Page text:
It’s commonly suggested that we don’t fully appreciate the things we have until they’re gone, and this seems to be particularly true of our ability to hear. Hearing loss is not only difficult to detect; it’s also tough to appreciate just how much hearing improves our lives.
As one of our prime senses, along with vision, hearing impacts our mental, social, and physical health, so when we compromise our hearing, we put our overall health in jeopardy. But repairing our hearing can have several health benefits that we never really give much thought to.
Here are three ways improving your hearing can improve your social, mental, and physical health.
Hearing and Relationships
The foundation of any good relationship is communication, and with hearing loss, that foundation is destabilized. Miscommunication, hard-feelings, and avoidance can all result from hearing loss and the barrier to communication it yields.
Hearing loss can be especially troublesome to a marriage, as Julie and Charlie Kraft had to find out the hard way.
For the majority of Charlie’s adult life, he has had a common form of hearing loss known as high-frequency hearing loss, in which he has trouble hearing high-pitched sounds. And since the female voice is higher-pitched than the male voice, Charlie had a particularly tough time hearing his wife.
But seeing that Charlie wasn’t aware of his hearing loss, he thought his wife Julie just spoke too softly, which was aggravating for him. At the same time, Julie believed Charlie talked too loudly—not to mention that she constantly had to repeat herself—which was frustrating for her.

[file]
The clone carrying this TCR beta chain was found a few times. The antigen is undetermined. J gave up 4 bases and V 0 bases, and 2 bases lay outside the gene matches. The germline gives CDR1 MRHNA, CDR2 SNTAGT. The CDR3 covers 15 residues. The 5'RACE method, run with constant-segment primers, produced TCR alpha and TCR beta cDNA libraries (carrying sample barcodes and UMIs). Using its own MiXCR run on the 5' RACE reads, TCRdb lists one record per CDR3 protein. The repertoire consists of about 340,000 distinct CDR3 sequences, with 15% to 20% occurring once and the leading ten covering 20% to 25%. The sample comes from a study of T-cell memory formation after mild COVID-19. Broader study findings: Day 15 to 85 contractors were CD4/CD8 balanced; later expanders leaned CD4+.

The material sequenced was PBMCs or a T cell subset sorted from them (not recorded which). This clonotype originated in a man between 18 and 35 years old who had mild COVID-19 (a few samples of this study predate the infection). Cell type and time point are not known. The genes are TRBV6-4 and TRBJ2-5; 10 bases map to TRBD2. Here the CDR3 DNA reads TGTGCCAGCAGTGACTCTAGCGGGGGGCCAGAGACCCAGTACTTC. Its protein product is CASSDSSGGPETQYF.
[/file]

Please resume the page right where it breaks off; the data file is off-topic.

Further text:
In this way, hearing loss yields a frustrating barrier to communication where both people harbor bad feelings towards one another.
In Charlie and Julie’s case, they had the sense to identify the hearing loss and to take action to correct it. After Charlie started wearing hearing aids, he no longer had to speak so loudly, and he began hearing new sounds, like the sounds of birds on the golf course. But the one perk he claimed he cherished the most was the enhanced communication he had with his wife.
Julie concurred, and both conveyed how much healthier their relationship is without the stress of hearing loss.
Hearing and Physical Health
Does using hearing aids tend to make you more active?
The answer is yes, according to a survey carried out by Hear The World Foundation, which found that 21 percent of those interviewed stated that they exercised more after buying hearing aids. Additionally, 34 percent said they actively participate in sports at least once per week, and 69 percent believe that their hearing aids have a favorable effect on their general health.
Hearing loss can make communication challenging to the point where people tend to avoid the social gatherings and activities that they used to enjoy. With hearing aids, you can pursue these activities more confidently, resulting in more exercise and improved physical health.
Hearing and Mental Health
In a recent study, researchers from the National Institute on Deafness and Other Communication Disorders (NIDCD) discovered a strong link between hearing loss and depression among US adults of all ages.
Evidently, the lack of sound stimulation to the brain with hearing loss produces several negative effects, ultimately causing an increased risk of depression, social isolation, and mental decline. But the good news is, studies have also shown that wearing hearing aids can reverse or prevent many of these issues.
How Has Better Hearing Improved YOUR Life?
Statistics are one thing; stories of actual people reaping the benefits of improved hearing are quite another.
If you wear hearing aids, let us know in a comment below how your life, relationships, and/or physical or mental health has improved! You may find yourself inspiring someone else to take the first steps toward better hearing.